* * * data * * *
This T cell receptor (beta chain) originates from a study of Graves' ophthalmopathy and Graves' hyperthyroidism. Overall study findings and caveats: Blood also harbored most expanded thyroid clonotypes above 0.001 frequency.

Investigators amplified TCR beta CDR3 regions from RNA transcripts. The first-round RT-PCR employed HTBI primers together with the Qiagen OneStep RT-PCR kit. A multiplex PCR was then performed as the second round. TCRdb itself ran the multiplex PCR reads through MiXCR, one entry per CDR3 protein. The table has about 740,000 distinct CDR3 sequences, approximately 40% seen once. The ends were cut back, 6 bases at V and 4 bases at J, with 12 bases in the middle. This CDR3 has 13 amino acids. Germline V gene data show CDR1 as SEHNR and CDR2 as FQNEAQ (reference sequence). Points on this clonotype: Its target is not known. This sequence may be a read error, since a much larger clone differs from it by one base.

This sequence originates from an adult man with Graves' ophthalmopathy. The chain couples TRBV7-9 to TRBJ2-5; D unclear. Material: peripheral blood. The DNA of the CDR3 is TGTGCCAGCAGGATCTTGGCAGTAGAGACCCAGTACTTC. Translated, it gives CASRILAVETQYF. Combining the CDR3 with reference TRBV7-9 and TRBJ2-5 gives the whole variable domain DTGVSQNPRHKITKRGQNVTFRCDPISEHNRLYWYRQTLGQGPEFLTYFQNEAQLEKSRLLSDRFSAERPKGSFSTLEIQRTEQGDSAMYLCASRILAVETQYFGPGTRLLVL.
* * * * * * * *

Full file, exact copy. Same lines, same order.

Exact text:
This T cell receptor (beta chain) originates from a study of Graves' ophthalmopathy and Graves' hyperthyroidism. Overall study findings and caveats: Blood also harbored most expanded thyroid clonotypes above 0.001 frequency.

Investigators amplified TCR beta CDR3 regions from RNA transcripts. The first-round RT-PCR employed HTBI primers together with the Qiagen OneStep RT-PCR kit. A multiplex PCR was then performed as the second round. TCRdb itself ran the multiplex PCR reads through MiXCR, one entry per CDR3 protein. The table has about 740,000 distinct CDR3 sequences, approximately 40% seen once. The ends were cut back, 6 bases at V and 4 bases at J, with 12 bases in the middle. This CDR3 has 13 amino acids. Germline V gene data show CDR1 as SEHNR and CDR2 as FQNEAQ (reference sequence). Points on this clonotype: Its target is not known. This sequence may be a read error, since a much larger clone differs from it by one base.

This sequence originates from an adult man with Graves' ophthalmopathy. The chain couples TRBV7-9 to TRBJ2-5; D unclear. Material: peripheral blood. The DNA of the CDR3 is TGTGCCAGCAGGATCTTGGCAGTAGAGACCCAGTACTTC. Translated, it gives CASRILAVETQYF. Combining the CDR3 with reference TRBV7-9 and TRBJ2-5 gives the whole variable domain DTGVSQNPRHKITKRGQNVTFRCDPISEHNRLYWYRQTLGQGPEFLTYFQNEAQLEKSRLLSDRFSAERPKGSFSTLEIQRTEQGDSAMYLCASRILAVETQYFGPGTRLLVL.